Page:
Guiliani's Rx plan: ‘Republican hopeful knows as little about health care as he knows about socialism,' DSA leader says.
“Rudy Giuliani wouldn’t know ‘socialism’ from ‘social skills,’” said Democratic Socialists of America’s (DSA) Frank Llewellyn. “He must be angling to join Hillary Clinton at the feeding frenzy courtesy of ‘Big Pharma’ and the Insurance Companies,” the DSA national director added. The socialist leader was referring to the contributions the senator receives from the pharmaceutical industry and her abandonment of any pretense at offering health care for the millions of uninsured. “Giuliani wants some insurance chum, too,” Llewellyn said, responding to Giuliani’s charge that the health care programs pushed by the Democratic frontrunners reflected un-American and socialist values. “Giuliani is wrong in so many ways that you could generate two top ten lists of crank comments from his press release.”
“First off, he tarnishes the socialist idea by associating it with the Democratic Party,” Llewellyn said, arguing that the Democrats are—with the exception of the G.O.P.—the most pro-capitalist and pro-corporate party in the world, and far more subservient to corporate needs than even the avowedly conservative French and German governments.
More important, argued Llewellyn, socialized medicine has little in common with either a private or a public insurance system. Socialized medicine means that everybody has access to health care and all health care resources are allocated democratically to increase the public health. The application of such principles in the United States would be terrific, resulting in vast increases in public health, especially in minority communities that have been starved of health care resources and have disproportionately high child mortality rates, he said. In contradistinction, Giuliani’s approach, largely borrowed from President Bush, would vastly increase the number of Americans without insurance and subsidize the already-well-off with tax credits of up to $15,000.
The European healthcare systems that Giuliani criticizes achieve better health outcomes for more people, and especially for children, than does the U.S. health care system, and at less cost. “It is a tragedy that 45 million Americans have no access to health insurance and that almost an equal number has access to health insurance only episodically. It is criminal that few politicians are serious about solving that problem, and just bizarre that the former New York mayor would lump the plans of his opponents with socialist measures,” Llewellyn said.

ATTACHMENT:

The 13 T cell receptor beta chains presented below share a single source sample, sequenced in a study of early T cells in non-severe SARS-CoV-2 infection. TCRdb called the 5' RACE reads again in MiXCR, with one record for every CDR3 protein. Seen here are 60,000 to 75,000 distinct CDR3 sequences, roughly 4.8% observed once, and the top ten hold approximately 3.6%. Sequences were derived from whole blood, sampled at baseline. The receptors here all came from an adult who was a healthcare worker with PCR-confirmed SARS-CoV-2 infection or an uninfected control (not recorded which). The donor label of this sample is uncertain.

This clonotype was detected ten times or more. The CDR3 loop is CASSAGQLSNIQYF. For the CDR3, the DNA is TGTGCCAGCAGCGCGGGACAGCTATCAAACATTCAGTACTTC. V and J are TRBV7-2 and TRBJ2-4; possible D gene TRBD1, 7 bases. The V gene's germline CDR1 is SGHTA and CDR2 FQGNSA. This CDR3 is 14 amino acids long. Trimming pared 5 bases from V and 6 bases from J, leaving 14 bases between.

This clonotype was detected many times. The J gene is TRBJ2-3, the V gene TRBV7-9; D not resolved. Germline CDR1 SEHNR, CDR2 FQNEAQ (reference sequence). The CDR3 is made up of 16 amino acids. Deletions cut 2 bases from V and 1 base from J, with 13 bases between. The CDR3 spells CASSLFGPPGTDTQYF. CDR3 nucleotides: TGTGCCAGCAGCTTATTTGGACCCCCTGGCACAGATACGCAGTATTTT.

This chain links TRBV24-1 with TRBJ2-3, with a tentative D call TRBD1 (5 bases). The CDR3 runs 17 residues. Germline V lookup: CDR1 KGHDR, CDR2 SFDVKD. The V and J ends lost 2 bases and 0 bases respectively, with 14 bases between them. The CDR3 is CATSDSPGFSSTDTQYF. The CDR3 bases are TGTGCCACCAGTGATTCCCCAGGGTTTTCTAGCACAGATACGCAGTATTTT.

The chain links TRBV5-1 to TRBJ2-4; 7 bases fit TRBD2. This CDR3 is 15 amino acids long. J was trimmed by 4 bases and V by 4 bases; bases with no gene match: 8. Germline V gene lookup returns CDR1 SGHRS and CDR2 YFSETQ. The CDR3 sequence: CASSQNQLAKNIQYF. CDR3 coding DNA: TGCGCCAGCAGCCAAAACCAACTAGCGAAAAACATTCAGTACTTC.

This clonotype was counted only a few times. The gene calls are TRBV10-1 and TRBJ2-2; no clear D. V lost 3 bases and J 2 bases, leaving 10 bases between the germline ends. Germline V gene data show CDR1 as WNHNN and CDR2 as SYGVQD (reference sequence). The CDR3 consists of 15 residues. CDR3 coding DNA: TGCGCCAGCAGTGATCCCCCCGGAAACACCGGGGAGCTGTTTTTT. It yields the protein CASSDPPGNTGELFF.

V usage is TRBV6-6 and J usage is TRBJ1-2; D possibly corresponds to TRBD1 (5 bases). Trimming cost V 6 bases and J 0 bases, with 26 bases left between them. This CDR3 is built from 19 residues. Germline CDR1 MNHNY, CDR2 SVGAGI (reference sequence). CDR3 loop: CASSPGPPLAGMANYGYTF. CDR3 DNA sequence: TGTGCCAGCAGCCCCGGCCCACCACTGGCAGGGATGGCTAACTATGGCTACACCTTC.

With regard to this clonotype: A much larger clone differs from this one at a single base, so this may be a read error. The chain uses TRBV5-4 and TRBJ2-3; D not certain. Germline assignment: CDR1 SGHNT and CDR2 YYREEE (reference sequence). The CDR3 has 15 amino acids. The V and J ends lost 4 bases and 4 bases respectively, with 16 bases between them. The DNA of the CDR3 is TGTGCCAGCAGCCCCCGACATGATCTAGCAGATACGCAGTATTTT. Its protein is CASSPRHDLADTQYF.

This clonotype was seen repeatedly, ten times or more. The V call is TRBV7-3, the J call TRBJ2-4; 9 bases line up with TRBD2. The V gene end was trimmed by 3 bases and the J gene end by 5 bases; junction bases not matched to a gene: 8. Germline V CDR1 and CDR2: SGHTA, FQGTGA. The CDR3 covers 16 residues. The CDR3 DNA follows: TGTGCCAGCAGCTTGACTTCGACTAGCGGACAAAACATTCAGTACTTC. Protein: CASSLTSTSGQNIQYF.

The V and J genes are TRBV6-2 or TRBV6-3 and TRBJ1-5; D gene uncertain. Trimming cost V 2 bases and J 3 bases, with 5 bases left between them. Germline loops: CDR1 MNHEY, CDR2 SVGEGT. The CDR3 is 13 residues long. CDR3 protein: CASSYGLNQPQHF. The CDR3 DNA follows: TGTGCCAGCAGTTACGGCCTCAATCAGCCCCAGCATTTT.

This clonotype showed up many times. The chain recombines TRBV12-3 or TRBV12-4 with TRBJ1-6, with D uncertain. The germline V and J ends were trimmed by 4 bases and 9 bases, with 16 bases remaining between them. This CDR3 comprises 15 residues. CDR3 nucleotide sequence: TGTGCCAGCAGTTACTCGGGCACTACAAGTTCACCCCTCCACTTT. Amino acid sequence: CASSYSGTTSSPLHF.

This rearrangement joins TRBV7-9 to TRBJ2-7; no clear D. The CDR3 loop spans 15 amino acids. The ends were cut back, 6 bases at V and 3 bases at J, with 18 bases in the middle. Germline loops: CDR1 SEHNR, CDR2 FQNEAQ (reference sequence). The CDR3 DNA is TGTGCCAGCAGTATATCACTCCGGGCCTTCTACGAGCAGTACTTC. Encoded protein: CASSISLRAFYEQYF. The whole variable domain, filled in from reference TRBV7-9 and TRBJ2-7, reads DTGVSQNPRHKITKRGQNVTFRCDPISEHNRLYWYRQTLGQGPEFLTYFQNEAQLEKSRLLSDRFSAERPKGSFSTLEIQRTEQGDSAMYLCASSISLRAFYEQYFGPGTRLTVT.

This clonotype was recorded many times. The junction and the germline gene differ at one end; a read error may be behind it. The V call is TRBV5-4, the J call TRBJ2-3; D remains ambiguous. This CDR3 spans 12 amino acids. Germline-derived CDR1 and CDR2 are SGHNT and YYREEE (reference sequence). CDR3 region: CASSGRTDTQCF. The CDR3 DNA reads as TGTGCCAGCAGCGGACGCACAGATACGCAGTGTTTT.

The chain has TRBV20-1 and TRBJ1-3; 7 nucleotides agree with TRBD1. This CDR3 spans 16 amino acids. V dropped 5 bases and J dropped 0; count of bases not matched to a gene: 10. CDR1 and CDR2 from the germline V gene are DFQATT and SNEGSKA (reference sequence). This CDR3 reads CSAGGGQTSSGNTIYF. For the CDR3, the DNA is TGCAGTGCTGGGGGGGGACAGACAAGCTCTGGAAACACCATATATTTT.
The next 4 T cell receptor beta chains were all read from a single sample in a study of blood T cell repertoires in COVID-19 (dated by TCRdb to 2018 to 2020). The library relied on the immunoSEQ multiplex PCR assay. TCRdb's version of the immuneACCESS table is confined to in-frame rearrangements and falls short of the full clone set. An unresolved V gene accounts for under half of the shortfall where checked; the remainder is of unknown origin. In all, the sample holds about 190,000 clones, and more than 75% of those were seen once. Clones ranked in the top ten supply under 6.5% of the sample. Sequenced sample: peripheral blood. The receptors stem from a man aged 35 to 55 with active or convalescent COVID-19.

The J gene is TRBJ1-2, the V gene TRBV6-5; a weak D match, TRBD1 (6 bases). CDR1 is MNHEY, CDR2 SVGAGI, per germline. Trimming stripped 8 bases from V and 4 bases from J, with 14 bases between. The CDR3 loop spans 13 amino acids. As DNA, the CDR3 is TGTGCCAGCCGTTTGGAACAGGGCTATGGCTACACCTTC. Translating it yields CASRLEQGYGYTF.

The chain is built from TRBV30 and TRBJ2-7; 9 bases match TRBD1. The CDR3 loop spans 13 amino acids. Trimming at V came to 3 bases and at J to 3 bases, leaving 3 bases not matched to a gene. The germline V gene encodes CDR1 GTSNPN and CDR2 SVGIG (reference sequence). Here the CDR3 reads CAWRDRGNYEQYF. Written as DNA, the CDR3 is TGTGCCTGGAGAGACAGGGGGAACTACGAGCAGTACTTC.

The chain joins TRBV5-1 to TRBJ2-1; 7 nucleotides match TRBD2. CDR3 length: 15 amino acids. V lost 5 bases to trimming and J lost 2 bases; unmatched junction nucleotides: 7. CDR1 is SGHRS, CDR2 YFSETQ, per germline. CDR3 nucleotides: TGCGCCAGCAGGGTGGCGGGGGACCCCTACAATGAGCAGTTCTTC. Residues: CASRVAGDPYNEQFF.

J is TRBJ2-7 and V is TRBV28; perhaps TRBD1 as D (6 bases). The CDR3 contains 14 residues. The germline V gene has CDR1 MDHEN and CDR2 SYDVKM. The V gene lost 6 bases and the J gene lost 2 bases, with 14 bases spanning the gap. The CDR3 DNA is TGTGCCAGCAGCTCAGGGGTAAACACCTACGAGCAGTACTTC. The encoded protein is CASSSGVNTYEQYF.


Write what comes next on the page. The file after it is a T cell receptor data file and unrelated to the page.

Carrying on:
That’s because none of the major Democrats is advancing a plan even remotely resembling socialized healthcare, in Llewellyn’s opinion. Neither are they challenging the insurance industry. All of the proposed Democratic plans (with the notable exception of Dennis Kucinich’s) leave the private insurance system intact. Socialists argue that the insurance industry with its bloated administrative and marketing costs and its constant effort to dodge paying the cost of providing health care—especially to those most in need—is the chief barrier to increased access to health care and better health for most Americans.
It was insurance company profits that funded the massive advertising and lobbying efforts that defeated the Clinton Administration’s early attempt to improve health care and access to insurance for Americans. Since the Clinton plan—itself barely adequate but an improvement over anything that followed—was defeated, insurance companies have gotten richer and those Americans without insurance have increased by at least a third.
Socialists in the United States, for the most part, do support a single-payer approach to health insurance as embodied in the legislation (HR 676) introduced by Representative John Conyers and 74 co-sponsors; most people who support a single payer approach to healthcare or the Conyers bill are not socialists and the bill is definitely not socialized medicine. “Socialists continue to support socialized medicine, but we also support a politically viable plan that meets the needs of the uninsured,” Llewellyn said.
“If Giuliani would like to debate some real socialists about the health care crisis facing the United States, instead of positioning himself in the Republican primary as an alternative to the equally feckless Mitt Romney, we will gladly take him on. Democratic Socialists of America, the largest socialist organization in the United States, is engaged in a national dialogue on economic justice that includes support for a single payer health care system. Giuliani just postures while the nation’s poor and uninsured remain at risk,” the DSA director concluded.